post Aug 27 2019, 01:05 AM
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A little play with a changing perspective in this crazy but beautiful world
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Marcin600
post Aug 27 2019, 01:23 AM
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QUOTE (Marcin600 @ Aug 27 2019, 02:46 AM) *
I added the scale bar according to the original description under the color picture




I'm afraid, however, that my scale bar is incorrect!!!

Does anyone know how to calculate it correctly?
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Marcin600
post Aug 27 2019, 01:33 AM
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I just found the right reference

Now the scale is OK rolleyes.gif

Sorry about that!
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Marcin600
post Aug 27 2019, 01:53 AM
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And yet only a larger version (b/w) of the night picture of the surface of Ryugu (from here )
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Marcin600
post Nov 16 2019, 08:20 PM
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I am not sure if the color night picture of the Ryugu's surface appeared here in such resolution ( from here ):
(I'm sorry if I repeat myself, but such pictures do not stop to fascinate me - from an anonymous dot of light to the New World)

Credit: MASCOT/DLR/JAXA
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Paolo
post Dec 6 2019, 10:30 AM
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the latest issue of Astronomy & Astrophysics has three papers (in free access!) on MASCOT:

The descent and bouncing path of the Hayabusa2 lander MASCOT at asteroid (162173) Ryugu
QUOTE
Images from the Optical Navigation Camera system (ONC) onboard the Hayabusa2 spacecraft show the MASCOT lander during its descent to the surface of asteroid (162173) Ryugu. We used results from a previous stereo-photogrammetric analysis that provided precise ONC image orientation data (camera position and pointing), ONC orthoimages, and an ONC-based 3D surface model to combine them with the visibilities of MASCOT itself and its shadow on-ground within the ONC images. We integrated additional information from instruments onboard MASCOT (MASMag, MARA, MASCam) and derived MASCOT’s release position and modeled its free-fall descent path and its velocity over 350 s from its release at ∼41 m altitude above ground until its first contact with the surface of Ryugu. After first contact, MASCOT bounced over the surface of Ryugu for 663 s and came to rest at its first settlement point after four intermediate surface contacts. We again used ONC images that show MASCOT and partly its shadow and reconstructed the bouncing path and the respective velocities of MASCOT. The achieved accuracy for the entire descent and bouncing path is ∼0.1 m (1σ).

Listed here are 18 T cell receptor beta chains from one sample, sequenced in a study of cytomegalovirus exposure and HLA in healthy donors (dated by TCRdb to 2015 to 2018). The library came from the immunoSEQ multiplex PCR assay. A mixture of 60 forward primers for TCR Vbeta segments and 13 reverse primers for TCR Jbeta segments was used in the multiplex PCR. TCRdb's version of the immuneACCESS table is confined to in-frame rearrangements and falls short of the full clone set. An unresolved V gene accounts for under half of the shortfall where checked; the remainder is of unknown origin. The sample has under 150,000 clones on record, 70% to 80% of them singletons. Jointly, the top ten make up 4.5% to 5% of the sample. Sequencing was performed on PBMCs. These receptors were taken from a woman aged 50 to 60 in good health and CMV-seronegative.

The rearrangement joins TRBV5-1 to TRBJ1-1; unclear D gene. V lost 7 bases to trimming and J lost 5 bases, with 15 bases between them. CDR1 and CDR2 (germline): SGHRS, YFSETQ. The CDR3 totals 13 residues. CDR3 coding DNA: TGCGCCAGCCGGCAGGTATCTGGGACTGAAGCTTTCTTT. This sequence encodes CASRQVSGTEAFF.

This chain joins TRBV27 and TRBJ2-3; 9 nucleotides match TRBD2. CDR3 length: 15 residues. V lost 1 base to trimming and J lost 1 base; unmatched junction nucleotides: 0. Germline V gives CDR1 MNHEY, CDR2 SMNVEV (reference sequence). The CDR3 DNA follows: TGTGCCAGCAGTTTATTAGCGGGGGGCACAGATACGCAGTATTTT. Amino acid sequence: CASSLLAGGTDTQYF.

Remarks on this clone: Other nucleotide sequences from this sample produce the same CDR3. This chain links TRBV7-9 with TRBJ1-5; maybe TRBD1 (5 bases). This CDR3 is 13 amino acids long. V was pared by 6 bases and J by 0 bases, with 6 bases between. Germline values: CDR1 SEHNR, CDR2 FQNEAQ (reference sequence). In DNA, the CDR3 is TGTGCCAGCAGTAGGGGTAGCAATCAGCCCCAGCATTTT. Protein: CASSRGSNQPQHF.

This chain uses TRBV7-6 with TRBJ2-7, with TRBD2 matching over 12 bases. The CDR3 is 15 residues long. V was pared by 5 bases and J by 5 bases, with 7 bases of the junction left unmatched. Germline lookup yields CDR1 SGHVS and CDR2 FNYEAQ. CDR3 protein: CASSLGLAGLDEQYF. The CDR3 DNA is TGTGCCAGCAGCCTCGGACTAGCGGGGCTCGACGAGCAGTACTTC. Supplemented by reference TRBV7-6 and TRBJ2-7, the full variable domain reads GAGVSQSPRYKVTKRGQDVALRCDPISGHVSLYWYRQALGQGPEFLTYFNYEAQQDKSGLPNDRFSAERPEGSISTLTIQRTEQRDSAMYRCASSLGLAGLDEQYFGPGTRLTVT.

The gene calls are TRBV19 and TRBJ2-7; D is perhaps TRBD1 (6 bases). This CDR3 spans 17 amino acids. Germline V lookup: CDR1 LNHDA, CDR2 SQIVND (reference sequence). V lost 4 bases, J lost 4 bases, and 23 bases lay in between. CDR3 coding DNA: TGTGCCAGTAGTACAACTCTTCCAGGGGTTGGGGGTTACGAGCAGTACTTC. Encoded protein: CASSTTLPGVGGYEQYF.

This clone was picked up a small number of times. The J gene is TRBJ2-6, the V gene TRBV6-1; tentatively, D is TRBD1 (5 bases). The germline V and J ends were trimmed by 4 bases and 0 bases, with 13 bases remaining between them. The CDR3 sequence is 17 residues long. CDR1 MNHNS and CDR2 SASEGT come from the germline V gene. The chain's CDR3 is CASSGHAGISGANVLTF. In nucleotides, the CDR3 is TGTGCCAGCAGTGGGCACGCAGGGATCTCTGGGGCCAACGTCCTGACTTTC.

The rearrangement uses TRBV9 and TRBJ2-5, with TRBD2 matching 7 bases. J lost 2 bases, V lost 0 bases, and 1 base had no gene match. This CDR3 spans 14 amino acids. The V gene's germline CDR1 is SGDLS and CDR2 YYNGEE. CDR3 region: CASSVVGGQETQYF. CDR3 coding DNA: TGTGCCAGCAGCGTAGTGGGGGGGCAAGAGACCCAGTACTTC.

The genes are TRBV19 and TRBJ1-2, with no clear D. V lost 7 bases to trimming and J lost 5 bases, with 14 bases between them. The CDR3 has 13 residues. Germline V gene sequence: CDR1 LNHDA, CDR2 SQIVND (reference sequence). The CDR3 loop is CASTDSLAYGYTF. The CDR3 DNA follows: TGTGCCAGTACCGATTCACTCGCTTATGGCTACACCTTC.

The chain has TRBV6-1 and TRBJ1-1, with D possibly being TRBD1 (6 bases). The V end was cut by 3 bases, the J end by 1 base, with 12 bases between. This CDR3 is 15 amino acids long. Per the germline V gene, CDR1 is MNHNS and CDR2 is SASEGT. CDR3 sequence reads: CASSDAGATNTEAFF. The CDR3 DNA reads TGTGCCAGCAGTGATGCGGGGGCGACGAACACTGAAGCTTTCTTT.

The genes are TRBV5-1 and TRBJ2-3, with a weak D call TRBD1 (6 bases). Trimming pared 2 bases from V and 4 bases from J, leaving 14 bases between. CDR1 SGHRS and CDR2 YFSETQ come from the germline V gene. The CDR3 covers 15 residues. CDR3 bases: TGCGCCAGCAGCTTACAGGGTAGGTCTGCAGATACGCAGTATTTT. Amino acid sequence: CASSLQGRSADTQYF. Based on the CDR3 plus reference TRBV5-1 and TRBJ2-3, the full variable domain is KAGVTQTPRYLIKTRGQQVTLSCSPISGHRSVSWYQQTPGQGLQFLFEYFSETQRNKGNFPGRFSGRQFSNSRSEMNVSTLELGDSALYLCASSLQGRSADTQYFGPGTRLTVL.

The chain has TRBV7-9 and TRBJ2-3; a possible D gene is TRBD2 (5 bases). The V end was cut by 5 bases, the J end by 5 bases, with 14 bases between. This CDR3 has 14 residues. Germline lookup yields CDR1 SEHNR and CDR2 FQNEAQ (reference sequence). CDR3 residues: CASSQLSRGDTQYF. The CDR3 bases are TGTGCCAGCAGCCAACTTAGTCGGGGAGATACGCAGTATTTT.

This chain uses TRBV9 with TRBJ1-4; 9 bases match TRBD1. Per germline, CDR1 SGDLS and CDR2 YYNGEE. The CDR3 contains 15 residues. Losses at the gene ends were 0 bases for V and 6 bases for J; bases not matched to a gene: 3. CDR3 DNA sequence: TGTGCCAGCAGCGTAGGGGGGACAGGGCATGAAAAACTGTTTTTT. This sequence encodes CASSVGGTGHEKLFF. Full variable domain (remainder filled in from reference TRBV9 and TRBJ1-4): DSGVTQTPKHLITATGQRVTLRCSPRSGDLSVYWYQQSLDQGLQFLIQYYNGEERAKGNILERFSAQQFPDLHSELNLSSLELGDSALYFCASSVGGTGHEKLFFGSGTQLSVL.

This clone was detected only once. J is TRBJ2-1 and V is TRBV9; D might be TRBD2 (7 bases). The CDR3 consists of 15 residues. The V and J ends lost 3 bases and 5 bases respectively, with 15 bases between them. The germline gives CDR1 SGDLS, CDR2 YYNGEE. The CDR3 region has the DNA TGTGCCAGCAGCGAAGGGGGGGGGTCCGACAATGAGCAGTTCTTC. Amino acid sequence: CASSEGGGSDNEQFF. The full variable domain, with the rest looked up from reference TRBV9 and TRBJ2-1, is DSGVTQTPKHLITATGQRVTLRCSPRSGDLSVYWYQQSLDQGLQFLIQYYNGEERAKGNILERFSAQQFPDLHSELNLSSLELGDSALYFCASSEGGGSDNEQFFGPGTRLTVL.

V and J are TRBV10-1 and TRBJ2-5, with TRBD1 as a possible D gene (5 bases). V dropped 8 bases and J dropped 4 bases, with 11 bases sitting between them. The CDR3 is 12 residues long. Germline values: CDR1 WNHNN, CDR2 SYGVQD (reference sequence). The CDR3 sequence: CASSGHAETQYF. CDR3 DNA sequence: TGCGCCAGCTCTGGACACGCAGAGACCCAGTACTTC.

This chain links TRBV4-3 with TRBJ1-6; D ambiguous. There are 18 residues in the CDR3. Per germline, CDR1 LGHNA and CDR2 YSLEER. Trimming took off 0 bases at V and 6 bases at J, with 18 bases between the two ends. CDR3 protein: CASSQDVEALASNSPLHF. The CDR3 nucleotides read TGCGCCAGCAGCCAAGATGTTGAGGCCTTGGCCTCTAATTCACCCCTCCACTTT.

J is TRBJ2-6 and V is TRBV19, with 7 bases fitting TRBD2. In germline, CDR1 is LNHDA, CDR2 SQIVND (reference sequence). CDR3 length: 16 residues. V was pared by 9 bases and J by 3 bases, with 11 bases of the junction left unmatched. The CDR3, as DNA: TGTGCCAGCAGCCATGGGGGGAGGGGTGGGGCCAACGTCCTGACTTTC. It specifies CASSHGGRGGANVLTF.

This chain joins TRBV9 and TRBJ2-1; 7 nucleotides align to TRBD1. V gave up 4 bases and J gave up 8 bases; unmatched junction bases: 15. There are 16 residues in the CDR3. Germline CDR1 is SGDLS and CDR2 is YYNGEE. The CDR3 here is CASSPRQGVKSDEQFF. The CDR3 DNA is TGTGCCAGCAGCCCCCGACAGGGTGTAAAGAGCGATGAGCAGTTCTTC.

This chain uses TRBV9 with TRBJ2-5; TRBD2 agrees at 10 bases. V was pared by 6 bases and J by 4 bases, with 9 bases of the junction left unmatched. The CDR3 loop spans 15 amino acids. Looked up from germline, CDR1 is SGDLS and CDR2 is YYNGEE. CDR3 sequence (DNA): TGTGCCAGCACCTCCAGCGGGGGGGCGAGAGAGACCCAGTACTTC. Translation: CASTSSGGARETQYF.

The MASCOT landing area on asteroid (162173) Ryugu: Stereo-photogrammetric analysis using images of the ONC onboard the Hayabusa2 spacecraft
QUOTE
A high-resolution 3D surface model, map-projected to a digital terrain model (DTM), and precisely ortho-rectified context images (orthoimages) of MASCOT landing site area are important data sets for the scientific analysis of relevant data that have been acquired with MASCOT’s image camera system MASCam and other instruments (e.g., the radiometer MARA and the magnetometer MASMag). We performed a stereo-photogrammetric (SPG) analysis of 1050 images acquired from the Hayabusa2 Optical Navigation Camera system (ONC) during the asteroid characterization phase and the MASCOT release phase in early October 2018 to construct a photogrammetric control point network of asteroid (162173) Ryugu. We validated existing rotational parameters for Ryugu and improved the camera orientation (position and pointing) of the ONC images to decimeter accuracy using SPG bundle block adjustment. We produced a high-resolution DTM of the entire MASCOT landing site area. Finally, based on this DTM, a set of orthoimages from the highest-resolution ONC images around MASCOT’s final rest position complements the results of this analysis.


The Hayabusa2 lander MASCOT on the surface of asteroid (162173) Ryugu – Stereo-photogrammetric analysis of MASCam image data
QUOTE
After its release and a descent and bouncing phase, the Hayabusa2 lander MASCOT came to a final rest and MASCOT’s camera MASCam acquired a set of images of the surface of Ryugu. With MASCam’s instantaneous field of view of about 1 mrad, the images provide pixel scales from 0.2 to 0.5 mm pixel−1 in the foreground and up to 1 cm pixel−1 for surface parts in the background. Using a stereo-photogrammetric analysis of the MASCam images taken from slightly different positions due to commanded and unintentional movements of the MASCOT lander, we were able to determine the orientation for the different measurement positions. Furthermore, we derived a 3D surface model of MASCOT’s vicinity. Although the conditions for 3D stereo processing were poor due to very small stereo angles, the derived 3D model has about 0.5 cm accuracy in the foreground at 20 cm distance and about 1.5 cm at a distance of 40–50 cm.